Children come from all walks of life. So, there isn’t a one-size-fits-all solution to making an impact on them.
In 2016 we began making an effort to better serve LGBTQ+ youth and families in our program. As an agency we participated in staff trainings and collaborated with local community partners to ensure we are following best practices and provide proper resources to the youth and families we serve. Since then, we have updated matching policies; shifted from a policy of nondiscrimination to a culture that is affirming and welcoming of all people, including the LGBTQ+ community; and rethinking how we do our day-to-day work to better serve all youth.
We value diversity, and no person will be denied equal opportunity to volunteer because of race, sexual orientation, gender identity or gender expression. Preferences, fit and similarity of interests are taken into consideration when matching individuals together. As part of the matching process, we will disclose such information to the parent/guardian. If preferences are not aligned, Big Brothers Big Sisters of the Midlands will work to find a Little who we believe will be a good match for you.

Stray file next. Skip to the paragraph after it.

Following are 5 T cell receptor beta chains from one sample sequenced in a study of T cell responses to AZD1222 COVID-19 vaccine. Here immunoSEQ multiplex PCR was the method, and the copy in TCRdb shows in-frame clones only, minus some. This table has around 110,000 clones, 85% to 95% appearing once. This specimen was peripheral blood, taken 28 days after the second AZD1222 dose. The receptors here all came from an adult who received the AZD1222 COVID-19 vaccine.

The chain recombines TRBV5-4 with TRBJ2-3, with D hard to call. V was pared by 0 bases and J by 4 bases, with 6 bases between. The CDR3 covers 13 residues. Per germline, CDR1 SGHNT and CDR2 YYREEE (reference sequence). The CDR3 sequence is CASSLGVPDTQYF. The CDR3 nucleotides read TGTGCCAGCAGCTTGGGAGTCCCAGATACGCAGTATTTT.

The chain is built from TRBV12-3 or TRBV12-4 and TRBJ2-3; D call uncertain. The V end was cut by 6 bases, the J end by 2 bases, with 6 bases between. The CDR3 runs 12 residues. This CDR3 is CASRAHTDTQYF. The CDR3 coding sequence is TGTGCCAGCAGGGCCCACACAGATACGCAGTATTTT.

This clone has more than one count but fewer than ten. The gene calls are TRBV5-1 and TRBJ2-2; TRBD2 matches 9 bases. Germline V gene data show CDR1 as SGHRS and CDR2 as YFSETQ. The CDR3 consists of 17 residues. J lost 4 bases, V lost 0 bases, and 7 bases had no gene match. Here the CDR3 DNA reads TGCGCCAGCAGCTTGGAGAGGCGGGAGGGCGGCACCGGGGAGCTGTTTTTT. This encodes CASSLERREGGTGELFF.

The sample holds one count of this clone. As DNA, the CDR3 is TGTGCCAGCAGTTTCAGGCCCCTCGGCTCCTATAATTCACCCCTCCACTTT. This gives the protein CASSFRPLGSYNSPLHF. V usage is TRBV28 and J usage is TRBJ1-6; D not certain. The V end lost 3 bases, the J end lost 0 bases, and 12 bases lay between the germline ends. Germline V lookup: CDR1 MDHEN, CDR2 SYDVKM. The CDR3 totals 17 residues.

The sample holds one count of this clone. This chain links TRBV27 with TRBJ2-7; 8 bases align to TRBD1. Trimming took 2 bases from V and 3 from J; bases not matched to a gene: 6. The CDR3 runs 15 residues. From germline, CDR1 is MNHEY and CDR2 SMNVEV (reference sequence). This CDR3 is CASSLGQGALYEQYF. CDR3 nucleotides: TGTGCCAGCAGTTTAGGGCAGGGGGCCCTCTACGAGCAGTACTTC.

We will continually work to enhance our community-based mentoring program and agency as a whole to better support our LGBTQ+ Bigs, Littles and their families.
Bigs In Blue
Bigs in Blue is a one-to-one mentoring program that connects youth with police throughout the Omaha/Council Bluffs metro area, building strong, trusting, lasting relationships. These relationships can help children develop into confident adults and help build stronger bonds between law enforcement and the families they serve. We are pleased to roll out this initiative across our community and are looking for your support. Learn more or give a gift to support Bigs in Blue by selecting one of the options below. Thank you for your support.
Mentoring Children Of Prisoners
This program provides caring adult role models to children coping with parental incarceration. Having a mom or dad in prison can make growing up more difficult. Children with an incarcerated parent often need additional support and guidance. As part of the Community-Based Mentoring program, Big Brothers Big Sisters Mentoring Children of Prisoners program helps broaden children’s perspectives on what they can achieve in life.
According to recent statistics, more than two million children and youth in the United States have at least one parent in a federal or state correctional facility. In addition to experiencing disruption in the relationship with their parent, these young people often struggle with the economic, social, and emotional burdens of the incarceration.
This program provides a caring adult role model to children that have had some contact with the juvenile justice system. Our
professional staff members, supporters, families, and advocates support, encourage and champion the relationships between Bigs
and Littles. Bigs help teach their Littles right from wrong and help them make good decisions.